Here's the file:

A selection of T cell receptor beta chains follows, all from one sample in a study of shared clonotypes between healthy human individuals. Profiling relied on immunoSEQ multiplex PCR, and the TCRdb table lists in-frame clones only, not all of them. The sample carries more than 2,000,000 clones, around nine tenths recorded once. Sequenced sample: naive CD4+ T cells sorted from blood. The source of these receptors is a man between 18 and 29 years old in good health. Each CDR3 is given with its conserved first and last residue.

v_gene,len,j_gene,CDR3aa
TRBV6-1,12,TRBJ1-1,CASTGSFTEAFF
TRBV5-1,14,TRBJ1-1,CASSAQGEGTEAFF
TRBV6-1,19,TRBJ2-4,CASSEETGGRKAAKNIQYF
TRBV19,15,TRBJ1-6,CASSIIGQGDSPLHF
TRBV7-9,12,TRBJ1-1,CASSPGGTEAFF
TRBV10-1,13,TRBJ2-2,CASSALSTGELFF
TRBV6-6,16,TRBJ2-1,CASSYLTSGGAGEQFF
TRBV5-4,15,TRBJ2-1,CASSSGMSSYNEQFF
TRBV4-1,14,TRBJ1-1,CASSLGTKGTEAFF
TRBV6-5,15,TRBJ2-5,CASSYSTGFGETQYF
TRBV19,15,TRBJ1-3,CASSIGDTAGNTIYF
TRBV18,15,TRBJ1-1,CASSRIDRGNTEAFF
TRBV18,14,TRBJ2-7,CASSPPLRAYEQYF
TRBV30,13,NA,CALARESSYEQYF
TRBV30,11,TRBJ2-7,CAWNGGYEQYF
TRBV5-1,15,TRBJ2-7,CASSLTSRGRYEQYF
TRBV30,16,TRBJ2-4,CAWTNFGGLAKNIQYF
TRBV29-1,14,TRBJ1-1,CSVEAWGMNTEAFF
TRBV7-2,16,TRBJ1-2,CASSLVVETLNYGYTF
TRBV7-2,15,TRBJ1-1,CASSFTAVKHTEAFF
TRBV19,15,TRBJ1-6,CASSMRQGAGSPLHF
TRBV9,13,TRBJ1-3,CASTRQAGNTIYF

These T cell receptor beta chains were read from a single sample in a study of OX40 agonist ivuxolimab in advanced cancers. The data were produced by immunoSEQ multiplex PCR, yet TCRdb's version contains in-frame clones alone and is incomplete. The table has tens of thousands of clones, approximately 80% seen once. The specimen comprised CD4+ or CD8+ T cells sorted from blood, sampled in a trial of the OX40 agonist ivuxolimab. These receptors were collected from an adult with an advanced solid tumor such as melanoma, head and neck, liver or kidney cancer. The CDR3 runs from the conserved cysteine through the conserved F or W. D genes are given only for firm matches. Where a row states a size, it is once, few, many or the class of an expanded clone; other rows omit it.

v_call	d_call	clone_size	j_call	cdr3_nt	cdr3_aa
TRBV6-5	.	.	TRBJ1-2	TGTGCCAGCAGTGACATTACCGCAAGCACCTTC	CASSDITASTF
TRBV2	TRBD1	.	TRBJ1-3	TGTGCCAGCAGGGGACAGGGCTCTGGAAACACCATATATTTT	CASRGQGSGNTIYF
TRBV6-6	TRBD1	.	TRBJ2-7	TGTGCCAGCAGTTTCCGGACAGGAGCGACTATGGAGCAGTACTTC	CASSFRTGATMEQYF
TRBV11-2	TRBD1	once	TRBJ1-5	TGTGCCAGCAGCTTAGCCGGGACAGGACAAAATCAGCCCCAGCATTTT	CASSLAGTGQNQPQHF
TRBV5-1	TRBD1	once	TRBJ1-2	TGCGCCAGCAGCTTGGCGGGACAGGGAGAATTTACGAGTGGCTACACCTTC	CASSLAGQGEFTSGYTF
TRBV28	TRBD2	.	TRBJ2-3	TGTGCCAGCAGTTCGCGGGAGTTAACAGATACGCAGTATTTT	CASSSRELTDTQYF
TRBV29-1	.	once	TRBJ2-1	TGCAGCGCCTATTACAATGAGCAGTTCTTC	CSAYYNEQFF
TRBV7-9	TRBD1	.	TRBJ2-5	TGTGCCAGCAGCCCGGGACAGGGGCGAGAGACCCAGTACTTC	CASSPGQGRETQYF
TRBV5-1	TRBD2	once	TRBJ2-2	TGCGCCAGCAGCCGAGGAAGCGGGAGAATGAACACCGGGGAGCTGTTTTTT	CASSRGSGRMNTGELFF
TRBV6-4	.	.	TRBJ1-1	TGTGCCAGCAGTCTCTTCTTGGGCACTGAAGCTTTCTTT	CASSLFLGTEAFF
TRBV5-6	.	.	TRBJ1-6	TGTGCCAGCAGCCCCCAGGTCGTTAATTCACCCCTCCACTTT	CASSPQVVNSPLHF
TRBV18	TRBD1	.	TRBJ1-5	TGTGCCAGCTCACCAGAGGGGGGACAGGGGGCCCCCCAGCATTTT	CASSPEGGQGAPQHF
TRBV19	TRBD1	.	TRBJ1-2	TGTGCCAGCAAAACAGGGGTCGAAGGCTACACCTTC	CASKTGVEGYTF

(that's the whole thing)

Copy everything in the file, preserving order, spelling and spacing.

A selection of T cell receptor beta chains follows, all from one sample in a study of shared clonotypes between healthy human individuals. Profiling relied on immunoSEQ multiplex PCR, and the TCRdb table lists in-frame clones only, not all of them. The sample carries more than 2,000,000 clones, around nine tenths recorded once. Sequenced sample: naive CD4+ T cells sorted from blood. The source of these receptors is a man between 18 and 29 years old in good health. Each CDR3 is given with its conserved first and last residue.

v_gene,len,j_gene,CDR3aa
TRBV6-1,12,TRBJ1-1,CASTGSFTEAFF
TRBV5-1,14,TRBJ1-1,CASSAQGEGTEAFF
TRBV6-1,19,TRBJ2-4,CASSEETGGRKAAKNIQYF
TRBV19,15,TRBJ1-6,CASSIIGQGDSPLHF
TRBV7-9,12,TRBJ1-1,CASSPGGTEAFF
TRBV10-1,13,TRBJ2-2,CASSALSTGELFF
TRBV6-6,16,TRBJ2-1,CASSYLTSGGAGEQFF
TRBV5-4,15,TRBJ2-1,CASSSGMSSYNEQFF
TRBV4-1,14,TRBJ1-1,CASSLGTKGTEAFF
TRBV6-5,15,TRBJ2-5,CASSYSTGFGETQYF
TRBV19,15,TRBJ1-3,CASSIGDTAGNTIYF
TRBV18,15,TRBJ1-1,CASSRIDRGNTEAFF
TRBV18,14,TRBJ2-7,CASSPPLRAYEQYF
TRBV30,13,NA,CALARESSYEQYF
TRBV30,11,TRBJ2-7,CAWNGGYEQYF
TRBV5-1,15,TRBJ2-7,CASSLTSRGRYEQYF
TRBV30,16,TRBJ2-4,CAWTNFGGLAKNIQYF
TRBV29-1,14,TRBJ1-1,CSVEAWGMNTEAFF
TRBV7-2,16,TRBJ1-2,CASSLVVETLNYGYTF
TRBV7-2,15,TRBJ1-1,CASSFTAVKHTEAFF
TRBV19,15,TRBJ1-6,CASSMRQGAGSPLHF
TRBV9,13,TRBJ1-3,CASTRQAGNTIYF

These T cell receptor beta chains were read from a single sample in a study of OX40 agonist ivuxolimab in advanced cancers. The data were produced by immunoSEQ multiplex PCR, yet TCRdb's version contains in-frame clones alone and is incomplete. The table has tens of thousands of clones, approximately 80% seen once. The specimen comprised CD4+ or CD8+ T cells sorted from blood, sampled in a trial of the OX40 agonist ivuxolimab. These receptors were collected from an adult with an advanced solid tumor such as melanoma, head and neck, liver or kidney cancer. The CDR3 runs from the conserved cysteine through the conserved F or W. D genes are given only for firm matches. Where a row states a size, it is once, few, many or the class of an expanded clone; other rows omit it.

v_call	d_call	clone_size	j_call	cdr3_nt	cdr3_aa
TRBV6-5	.	.	TRBJ1-2	TGTGCCAGCAGTGACATTACCGCAAGCACCTTC	CASSDITASTF
TRBV2	TRBD1	.	TRBJ1-3	TGTGCCAGCAGGGGACAGGGCTCTGGAAACACCATATATTTT	CASRGQGSGNTIYF
TRBV6-6	TRBD1	.	TRBJ2-7	TGTGCCAGCAGTTTCCGGACAGGAGCGACTATGGAGCAGTACTTC	CASSFRTGATMEQYF
TRBV11-2	TRBD1	once	TRBJ1-5	TGTGCCAGCAGCTTAGCCGGGACAGGACAAAATCAGCCCCAGCATTTT	CASSLAGTGQNQPQHF
TRBV5-1	TRBD1	once	TRBJ1-2	TGCGCCAGCAGCTTGGCGGGACAGGGAGAATTTACGAGTGGCTACACCTTC	CASSLAGQGEFTSGYTF
TRBV28	TRBD2	.	TRBJ2-3	TGTGCCAGCAGTTCGCGGGAGTTAACAGATACGCAGTATTTT	CASSSRELTDTQYF
TRBV29-1	.	once	TRBJ2-1	TGCAGCGCCTATTACAATGAGCAGTTCTTC	CSAYYNEQFF
TRBV7-9	TRBD1	.	TRBJ2-5	TGTGCCAGCAGCCCGGGACAGGGGCGAGAGACCCAGTACTTC	CASSPGQGRETQYF
TRBV5-1	TRBD2	once	TRBJ2-2	TGCGCCAGCAGCCGAGGAAGCGGGAGAATGAACACCGGGGAGCTGTTTTTT	CASSRGSGRMNTGELFF
TRBV6-4	.	.	TRBJ1-1	TGTGCCAGCAGTCTCTTCTTGGGCACTGAAGCTTTCTTT	CASSLFLGTEAFF
TRBV5-6	.	.	TRBJ1-6	TGTGCCAGCAGCCCCCAGGTCGTTAATTCACCCCTCCACTTT	CASSPQVVNSPLHF
TRBV18	TRBD1	.	TRBJ1-5	TGTGCCAGCTCACCAGAGGGGGGACAGGGGGCCCCCCAGCATTTT	CASSPEGGQGAPQHF
TRBV19	TRBD1	.	TRBJ1-2	TGTGCCAGCAAAACAGGGGTCGAAGGCTACACCTTC	CASKTGVEGYTF